During the final scene, the Final Fantasy crew gives you cash and items, and Leon the softie requests you look after a family of dalmations that have taken refuge in town. It seems Pongo and Perdita, the parents from 101 Dalmations, have lost all 99 puppies when their world was destroyed, and you’ll have to rescue them. Thankfully the game is more generous than other games when it comes to collection sidequests, and lets you find the puppies in batches of three. Still, those thirty-three chests are going to take most of the game to find. You get prizes for every ten dogs or so, should you return to Traverse Town to visit the dogs in the Second District.
You also gain the ability to use blue “Trinities.” Any Disney fan, especially a fan of the parks, will be familiar with the tradition of Hidden Mickeys, where Mickey Mouse’s icon will be hidden in plain sight. The trinities represent something to that effect, hidden in the environment and waiting to be found. Should you find a Trinity, you can trigger it on the action menu to earn prizes or open doors. The Blue Trinities (called “Trinity Jump,” since it involves Sora, Donald and Goofy doing a synchronized jump around it to evoke its magic) typically offer prizes, usually just a small cache of treasure. There are other colours of Trinities, but you can’t use those yet.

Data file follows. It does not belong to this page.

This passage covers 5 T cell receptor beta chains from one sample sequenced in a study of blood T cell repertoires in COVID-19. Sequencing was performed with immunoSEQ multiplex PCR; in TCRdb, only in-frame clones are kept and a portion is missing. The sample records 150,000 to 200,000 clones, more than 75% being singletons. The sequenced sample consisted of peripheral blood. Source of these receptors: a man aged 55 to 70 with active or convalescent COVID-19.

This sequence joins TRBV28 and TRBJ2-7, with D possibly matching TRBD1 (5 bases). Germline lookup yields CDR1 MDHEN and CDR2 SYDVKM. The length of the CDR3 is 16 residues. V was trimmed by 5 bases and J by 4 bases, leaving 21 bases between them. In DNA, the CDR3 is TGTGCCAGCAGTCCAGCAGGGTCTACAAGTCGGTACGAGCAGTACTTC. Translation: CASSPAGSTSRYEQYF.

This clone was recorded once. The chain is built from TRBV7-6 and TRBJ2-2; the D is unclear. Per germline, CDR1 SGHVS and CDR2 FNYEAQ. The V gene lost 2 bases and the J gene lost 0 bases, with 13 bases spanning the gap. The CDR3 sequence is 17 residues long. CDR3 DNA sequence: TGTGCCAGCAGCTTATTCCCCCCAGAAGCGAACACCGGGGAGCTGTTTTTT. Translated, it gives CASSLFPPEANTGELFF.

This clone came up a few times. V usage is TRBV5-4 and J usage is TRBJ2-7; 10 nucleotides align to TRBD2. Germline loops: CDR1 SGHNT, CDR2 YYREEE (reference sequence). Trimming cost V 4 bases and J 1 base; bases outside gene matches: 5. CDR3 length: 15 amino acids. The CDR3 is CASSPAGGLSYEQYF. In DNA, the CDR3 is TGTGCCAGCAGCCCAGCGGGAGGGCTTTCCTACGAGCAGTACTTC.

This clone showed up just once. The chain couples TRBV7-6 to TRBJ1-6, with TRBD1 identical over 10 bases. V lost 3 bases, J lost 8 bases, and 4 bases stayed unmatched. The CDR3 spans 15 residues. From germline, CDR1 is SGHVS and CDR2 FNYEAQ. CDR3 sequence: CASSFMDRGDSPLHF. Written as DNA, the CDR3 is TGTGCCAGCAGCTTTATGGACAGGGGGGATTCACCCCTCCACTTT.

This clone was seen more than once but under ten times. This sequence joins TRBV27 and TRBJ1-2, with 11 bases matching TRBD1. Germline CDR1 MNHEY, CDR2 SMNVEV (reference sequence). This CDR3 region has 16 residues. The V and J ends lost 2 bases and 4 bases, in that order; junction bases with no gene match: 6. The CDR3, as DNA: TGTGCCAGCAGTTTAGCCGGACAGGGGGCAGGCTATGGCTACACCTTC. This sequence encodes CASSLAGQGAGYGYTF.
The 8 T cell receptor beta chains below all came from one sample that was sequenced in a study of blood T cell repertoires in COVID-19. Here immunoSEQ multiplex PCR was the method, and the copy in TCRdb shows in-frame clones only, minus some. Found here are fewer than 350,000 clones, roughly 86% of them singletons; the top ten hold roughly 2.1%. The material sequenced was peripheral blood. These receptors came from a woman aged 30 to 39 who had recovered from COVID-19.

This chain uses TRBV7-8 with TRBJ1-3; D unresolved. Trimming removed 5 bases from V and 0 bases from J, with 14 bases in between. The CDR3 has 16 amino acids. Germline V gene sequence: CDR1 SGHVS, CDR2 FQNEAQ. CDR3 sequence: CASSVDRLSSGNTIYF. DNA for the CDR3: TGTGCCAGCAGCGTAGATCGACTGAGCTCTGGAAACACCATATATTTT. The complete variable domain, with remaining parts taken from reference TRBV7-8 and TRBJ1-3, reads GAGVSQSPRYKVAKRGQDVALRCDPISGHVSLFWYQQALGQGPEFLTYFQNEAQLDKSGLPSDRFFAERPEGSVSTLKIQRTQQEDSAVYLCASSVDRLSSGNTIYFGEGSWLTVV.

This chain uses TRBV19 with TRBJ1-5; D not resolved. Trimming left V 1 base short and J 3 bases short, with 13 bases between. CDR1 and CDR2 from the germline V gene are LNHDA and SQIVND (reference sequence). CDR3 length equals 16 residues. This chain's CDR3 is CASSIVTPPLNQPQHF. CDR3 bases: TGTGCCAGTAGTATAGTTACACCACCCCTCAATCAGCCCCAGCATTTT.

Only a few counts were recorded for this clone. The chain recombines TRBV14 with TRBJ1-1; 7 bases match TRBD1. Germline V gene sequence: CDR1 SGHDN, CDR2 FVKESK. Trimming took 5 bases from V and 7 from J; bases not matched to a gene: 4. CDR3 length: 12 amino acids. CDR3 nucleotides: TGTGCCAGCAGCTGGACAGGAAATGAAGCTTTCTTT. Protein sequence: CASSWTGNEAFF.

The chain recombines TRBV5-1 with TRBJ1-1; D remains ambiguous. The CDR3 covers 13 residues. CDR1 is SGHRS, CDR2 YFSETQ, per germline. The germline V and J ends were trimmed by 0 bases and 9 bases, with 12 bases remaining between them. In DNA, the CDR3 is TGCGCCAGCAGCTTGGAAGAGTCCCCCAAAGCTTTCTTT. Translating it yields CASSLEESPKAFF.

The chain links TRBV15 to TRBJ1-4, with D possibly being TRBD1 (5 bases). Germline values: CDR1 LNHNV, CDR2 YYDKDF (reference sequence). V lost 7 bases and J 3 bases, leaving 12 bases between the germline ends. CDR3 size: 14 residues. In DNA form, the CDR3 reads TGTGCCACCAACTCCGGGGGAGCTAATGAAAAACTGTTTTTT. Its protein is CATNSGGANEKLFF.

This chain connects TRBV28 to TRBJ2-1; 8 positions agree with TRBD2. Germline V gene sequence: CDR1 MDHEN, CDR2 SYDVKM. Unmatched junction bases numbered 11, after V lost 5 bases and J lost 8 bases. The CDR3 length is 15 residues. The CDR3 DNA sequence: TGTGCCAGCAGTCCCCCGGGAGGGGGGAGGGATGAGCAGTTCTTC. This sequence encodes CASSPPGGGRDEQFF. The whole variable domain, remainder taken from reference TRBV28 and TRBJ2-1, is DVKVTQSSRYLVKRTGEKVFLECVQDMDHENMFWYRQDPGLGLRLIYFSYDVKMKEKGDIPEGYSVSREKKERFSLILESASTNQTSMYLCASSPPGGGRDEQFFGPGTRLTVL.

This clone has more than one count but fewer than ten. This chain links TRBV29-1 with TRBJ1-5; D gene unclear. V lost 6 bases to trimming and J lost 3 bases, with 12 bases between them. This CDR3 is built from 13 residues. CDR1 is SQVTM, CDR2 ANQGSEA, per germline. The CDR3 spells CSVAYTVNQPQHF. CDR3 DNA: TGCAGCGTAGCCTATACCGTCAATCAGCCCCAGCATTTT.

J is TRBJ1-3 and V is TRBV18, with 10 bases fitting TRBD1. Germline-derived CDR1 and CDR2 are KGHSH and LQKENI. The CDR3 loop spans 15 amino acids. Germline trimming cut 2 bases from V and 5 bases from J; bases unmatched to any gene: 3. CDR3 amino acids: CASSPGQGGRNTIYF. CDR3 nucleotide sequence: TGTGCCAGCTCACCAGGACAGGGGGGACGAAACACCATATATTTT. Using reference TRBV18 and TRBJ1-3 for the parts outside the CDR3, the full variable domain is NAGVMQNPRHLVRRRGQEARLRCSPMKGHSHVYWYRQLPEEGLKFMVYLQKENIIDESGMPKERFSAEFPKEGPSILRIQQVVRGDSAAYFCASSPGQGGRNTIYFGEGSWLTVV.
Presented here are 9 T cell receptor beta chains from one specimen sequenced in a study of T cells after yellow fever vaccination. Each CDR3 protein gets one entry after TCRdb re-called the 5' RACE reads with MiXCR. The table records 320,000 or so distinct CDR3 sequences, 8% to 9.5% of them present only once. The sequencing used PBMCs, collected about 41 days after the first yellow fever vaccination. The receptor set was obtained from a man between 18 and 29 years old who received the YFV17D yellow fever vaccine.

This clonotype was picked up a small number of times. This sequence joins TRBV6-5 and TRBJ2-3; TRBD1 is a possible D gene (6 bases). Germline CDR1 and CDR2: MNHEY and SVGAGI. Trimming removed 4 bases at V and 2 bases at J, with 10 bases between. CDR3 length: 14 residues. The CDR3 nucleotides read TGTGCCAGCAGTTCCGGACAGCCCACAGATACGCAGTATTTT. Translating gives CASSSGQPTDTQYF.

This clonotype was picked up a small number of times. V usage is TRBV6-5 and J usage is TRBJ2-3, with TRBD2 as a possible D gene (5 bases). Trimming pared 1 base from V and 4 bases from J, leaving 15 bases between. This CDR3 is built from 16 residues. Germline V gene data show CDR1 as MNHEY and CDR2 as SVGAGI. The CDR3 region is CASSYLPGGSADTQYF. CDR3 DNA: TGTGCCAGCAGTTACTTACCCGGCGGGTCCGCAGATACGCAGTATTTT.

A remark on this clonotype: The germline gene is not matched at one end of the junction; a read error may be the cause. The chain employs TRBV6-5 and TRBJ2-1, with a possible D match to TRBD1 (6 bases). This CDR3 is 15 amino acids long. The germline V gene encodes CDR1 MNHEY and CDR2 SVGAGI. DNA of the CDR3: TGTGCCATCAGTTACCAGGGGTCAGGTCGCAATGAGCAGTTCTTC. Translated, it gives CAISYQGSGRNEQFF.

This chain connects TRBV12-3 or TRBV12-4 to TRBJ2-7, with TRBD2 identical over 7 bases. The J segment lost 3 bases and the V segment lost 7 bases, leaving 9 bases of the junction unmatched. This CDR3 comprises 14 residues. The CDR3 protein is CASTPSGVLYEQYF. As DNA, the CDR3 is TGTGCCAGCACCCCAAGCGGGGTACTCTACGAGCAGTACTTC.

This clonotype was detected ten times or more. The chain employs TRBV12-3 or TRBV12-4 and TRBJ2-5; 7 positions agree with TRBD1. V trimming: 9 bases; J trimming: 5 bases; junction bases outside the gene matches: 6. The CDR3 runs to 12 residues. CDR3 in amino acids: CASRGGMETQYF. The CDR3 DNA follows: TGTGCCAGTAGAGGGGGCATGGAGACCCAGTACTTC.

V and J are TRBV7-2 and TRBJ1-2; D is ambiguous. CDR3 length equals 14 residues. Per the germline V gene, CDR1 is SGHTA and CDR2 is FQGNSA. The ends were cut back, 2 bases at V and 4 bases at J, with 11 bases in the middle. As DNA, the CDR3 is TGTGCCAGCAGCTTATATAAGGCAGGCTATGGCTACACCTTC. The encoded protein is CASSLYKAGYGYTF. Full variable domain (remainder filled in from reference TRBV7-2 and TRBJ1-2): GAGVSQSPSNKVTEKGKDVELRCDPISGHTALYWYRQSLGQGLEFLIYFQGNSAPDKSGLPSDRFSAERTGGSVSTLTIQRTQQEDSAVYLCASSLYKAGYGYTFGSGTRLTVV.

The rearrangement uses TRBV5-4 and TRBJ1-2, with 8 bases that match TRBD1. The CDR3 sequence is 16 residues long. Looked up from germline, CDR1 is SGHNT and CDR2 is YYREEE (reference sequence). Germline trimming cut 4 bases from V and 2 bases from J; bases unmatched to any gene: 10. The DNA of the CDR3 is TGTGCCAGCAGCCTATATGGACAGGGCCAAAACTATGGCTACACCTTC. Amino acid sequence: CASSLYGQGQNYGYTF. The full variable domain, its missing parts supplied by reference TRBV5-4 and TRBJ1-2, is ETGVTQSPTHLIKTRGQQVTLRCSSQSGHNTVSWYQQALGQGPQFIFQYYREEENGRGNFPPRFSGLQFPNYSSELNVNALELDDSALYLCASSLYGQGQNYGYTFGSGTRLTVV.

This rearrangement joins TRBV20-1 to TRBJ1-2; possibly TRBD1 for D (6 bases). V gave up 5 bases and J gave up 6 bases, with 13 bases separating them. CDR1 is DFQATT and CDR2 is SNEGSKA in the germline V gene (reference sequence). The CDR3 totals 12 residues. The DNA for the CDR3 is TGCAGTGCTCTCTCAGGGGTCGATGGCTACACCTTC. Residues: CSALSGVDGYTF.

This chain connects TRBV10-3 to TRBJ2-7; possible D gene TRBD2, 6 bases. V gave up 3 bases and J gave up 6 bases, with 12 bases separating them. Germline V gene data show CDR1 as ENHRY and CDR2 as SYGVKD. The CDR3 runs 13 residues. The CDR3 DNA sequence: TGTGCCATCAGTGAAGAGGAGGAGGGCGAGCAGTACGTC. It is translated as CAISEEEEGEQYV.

That’s all the game throws at you before returning control to the player, but it would be misleading to say the game “lets you go” even now. You’re at your leisure to explore Traverse Town at the moment. In fact, the Heartless are temporarily gone! Should you leave and come back, the Heartless will return, giving you a chance to hear the town’s proper combat theme, “Hand in Hand,” which is another signature tune. I know I keep saying all these songs are “signature tunes,” but I promise, this is where it stops. Kingdom Hearts worlds typically have a main theme and a combat theme, and a whole farm full of boss themes, making for some nice musical variety, but I promise, no more “signature tunes” for a while now.
What else can you do in town, especially while the Heartless are gone? Ugh, I don’t even care. How quickly can I wrap this up, while still giving you an idea of how overwhelming Traverse Town’s post-tutorial infodump can be? Well, I haven’t mentioned the postcard subquest in Traverse Town that has you scouring the town for hidden rewards. Oh, hey, how about Jiminy Cricket’s journal? Remember him? He sets up shop in Sora’s hood and keeps track of stuff in the game for you, like story, Heartless profiles, or mini-game scores. Here, overwhelmed player! Have a detailed submenu!
Oh, and remember when I said that the moment you leave town, you get embroiled in another massive, overly complex game feature? Did I remember to mention you also have to put up with its tutorial, too? If you’ve been playing since Destiny Islands, this is probably a good time to go take off for the night, maybe make a damn sandwich, because trouble’s brewing, and it smells like gumdrops.